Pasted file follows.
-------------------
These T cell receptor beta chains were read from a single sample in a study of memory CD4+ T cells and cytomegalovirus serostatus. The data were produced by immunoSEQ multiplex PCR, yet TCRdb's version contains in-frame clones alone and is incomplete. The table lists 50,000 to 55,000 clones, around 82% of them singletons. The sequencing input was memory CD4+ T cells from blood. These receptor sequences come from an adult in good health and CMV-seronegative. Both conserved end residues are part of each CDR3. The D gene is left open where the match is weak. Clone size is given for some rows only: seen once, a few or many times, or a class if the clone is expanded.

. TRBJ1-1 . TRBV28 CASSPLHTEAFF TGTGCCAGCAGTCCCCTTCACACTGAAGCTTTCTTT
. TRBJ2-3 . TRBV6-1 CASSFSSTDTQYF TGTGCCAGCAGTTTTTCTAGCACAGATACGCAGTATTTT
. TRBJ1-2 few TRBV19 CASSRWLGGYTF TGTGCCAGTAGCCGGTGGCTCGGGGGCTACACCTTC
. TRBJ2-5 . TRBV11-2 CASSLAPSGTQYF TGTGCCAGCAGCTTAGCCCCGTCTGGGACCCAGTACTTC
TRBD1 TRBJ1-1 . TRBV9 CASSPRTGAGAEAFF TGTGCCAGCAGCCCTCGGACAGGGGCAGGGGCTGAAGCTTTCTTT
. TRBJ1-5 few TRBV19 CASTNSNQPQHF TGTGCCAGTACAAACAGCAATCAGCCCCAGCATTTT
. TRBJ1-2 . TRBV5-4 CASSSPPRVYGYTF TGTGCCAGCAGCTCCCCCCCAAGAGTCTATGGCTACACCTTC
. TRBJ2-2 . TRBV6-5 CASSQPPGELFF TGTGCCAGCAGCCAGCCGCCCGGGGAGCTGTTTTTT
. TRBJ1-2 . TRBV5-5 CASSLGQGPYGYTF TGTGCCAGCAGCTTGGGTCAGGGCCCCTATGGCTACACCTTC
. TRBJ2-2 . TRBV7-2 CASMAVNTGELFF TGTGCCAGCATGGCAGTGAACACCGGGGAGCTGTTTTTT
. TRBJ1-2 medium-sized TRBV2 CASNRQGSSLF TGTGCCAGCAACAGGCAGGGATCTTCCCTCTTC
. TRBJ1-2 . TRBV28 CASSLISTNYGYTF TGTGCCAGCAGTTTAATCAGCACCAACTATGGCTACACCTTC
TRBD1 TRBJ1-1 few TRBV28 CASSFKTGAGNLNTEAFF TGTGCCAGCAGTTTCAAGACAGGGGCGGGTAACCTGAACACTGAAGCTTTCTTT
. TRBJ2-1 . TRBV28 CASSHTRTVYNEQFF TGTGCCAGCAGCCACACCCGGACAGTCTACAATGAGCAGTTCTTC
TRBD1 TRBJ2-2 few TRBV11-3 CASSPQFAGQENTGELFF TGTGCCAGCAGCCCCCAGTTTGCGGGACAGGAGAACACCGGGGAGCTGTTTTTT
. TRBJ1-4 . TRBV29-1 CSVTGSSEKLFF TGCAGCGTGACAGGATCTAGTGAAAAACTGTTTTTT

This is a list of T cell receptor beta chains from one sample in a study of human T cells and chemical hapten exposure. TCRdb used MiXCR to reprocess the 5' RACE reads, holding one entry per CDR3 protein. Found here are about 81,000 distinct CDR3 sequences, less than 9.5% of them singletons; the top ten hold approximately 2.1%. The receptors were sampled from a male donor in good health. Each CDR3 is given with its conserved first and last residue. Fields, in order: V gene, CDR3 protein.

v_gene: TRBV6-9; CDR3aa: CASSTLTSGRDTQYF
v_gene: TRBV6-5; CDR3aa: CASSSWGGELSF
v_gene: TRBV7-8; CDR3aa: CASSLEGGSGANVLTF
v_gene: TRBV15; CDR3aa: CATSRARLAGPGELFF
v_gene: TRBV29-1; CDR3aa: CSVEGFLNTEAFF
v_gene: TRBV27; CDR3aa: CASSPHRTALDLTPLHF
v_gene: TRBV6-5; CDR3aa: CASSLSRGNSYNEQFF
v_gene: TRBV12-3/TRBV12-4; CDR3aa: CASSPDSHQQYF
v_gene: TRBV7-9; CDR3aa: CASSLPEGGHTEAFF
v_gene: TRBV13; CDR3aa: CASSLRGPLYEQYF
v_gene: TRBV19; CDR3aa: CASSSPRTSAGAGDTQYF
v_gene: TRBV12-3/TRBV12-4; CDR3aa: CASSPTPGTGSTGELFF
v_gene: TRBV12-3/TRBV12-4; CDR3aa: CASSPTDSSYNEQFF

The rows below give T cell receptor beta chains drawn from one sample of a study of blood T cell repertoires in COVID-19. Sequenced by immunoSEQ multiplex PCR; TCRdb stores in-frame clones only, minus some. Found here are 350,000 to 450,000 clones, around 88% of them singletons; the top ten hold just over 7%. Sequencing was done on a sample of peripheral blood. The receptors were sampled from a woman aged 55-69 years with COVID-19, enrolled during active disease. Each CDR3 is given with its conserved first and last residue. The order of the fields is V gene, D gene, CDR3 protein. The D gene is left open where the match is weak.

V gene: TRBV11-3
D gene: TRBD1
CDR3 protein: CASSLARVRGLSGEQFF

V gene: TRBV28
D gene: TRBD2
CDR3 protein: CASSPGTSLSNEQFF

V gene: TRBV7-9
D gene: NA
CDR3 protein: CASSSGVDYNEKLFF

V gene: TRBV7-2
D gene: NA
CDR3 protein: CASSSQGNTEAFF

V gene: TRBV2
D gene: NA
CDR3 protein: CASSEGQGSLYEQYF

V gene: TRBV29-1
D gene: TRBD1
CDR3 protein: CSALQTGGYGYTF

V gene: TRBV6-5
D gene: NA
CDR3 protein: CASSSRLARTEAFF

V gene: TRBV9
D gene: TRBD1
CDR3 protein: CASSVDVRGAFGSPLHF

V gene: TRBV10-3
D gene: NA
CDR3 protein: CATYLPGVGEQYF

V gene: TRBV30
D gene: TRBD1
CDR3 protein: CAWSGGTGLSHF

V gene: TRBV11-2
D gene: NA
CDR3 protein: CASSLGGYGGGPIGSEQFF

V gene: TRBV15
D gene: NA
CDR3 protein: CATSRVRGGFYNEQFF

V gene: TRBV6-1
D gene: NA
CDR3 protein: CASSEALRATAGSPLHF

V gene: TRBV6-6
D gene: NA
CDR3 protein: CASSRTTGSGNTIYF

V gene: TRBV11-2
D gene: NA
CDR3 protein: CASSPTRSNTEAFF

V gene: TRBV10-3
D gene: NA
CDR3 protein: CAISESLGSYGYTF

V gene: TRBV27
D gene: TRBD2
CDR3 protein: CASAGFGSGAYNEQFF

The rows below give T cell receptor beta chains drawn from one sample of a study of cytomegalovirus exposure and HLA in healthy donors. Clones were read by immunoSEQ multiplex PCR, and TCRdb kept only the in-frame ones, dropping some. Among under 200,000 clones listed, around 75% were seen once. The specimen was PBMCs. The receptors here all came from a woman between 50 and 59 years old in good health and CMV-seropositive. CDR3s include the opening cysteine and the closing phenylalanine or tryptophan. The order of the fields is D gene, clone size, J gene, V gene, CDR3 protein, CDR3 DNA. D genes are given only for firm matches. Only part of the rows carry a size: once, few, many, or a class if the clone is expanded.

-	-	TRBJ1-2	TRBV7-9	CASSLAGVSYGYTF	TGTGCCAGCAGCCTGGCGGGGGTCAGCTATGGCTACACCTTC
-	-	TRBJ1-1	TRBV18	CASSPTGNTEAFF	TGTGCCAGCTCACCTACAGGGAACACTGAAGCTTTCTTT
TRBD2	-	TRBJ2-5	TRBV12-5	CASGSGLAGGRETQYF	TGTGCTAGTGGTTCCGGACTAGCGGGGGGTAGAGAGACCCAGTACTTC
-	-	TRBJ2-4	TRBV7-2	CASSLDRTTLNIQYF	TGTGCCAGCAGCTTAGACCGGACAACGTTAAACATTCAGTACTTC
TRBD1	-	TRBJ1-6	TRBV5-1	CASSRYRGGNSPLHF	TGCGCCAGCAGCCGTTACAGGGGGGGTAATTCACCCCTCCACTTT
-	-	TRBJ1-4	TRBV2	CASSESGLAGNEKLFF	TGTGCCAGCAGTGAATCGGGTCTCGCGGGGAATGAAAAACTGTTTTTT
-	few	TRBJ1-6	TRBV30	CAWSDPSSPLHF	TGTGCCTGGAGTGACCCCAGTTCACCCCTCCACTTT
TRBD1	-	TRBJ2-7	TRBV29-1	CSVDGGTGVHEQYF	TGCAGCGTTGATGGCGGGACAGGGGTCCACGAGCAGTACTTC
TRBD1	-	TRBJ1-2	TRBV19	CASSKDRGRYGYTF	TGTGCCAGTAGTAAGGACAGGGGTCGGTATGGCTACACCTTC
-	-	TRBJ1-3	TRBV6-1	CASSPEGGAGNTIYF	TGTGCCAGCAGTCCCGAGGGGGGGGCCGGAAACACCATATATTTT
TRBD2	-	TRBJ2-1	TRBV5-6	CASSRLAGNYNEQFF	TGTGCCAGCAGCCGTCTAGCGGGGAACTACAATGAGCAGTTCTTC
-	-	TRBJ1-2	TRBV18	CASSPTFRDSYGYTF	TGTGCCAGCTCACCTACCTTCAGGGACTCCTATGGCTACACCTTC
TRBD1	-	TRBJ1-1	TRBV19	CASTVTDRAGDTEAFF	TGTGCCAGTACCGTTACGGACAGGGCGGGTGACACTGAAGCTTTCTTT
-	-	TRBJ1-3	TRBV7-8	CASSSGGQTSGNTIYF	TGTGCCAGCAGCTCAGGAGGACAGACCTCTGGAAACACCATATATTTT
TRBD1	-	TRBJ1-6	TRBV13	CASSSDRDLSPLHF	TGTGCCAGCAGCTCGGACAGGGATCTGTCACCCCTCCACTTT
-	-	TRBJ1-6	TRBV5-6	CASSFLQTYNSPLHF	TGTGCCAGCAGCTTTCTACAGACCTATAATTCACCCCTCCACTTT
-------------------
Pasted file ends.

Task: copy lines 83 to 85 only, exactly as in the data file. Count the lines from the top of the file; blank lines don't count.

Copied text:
CDR3 protein: CASAGFGSGAYNEQFF

The rows below give T cell receptor beta chains drawn from one sample of a study of cytomegalovirus exposure and HLA in healthy donors. Clones were read by immunoSEQ multiplex PCR, and TCRdb kept only the in-frame ones, dropping some. Among under 200,000 clones listed, around 75% were seen once. The specimen was PBMCs. The receptors here all came from a woman between 50 and 59 years old in good health and CMV-seropositive. CDR3s include the opening cysteine and the closing phenylalanine or tryptophan. The order of the fields is D gene, clone size, J gene, V gene, CDR3 protein, CDR3 DNA. D genes are given only for firm matches. Only part of the rows carry a size: once, few, many, or a class if the clone is expanded.

-	-	TRBJ1-2	TRBV7-9	CASSLAGVSYGYTF	TGTGCCAGCAGCCTGGCGGGGGTCAGCTATGGCTACACCTTC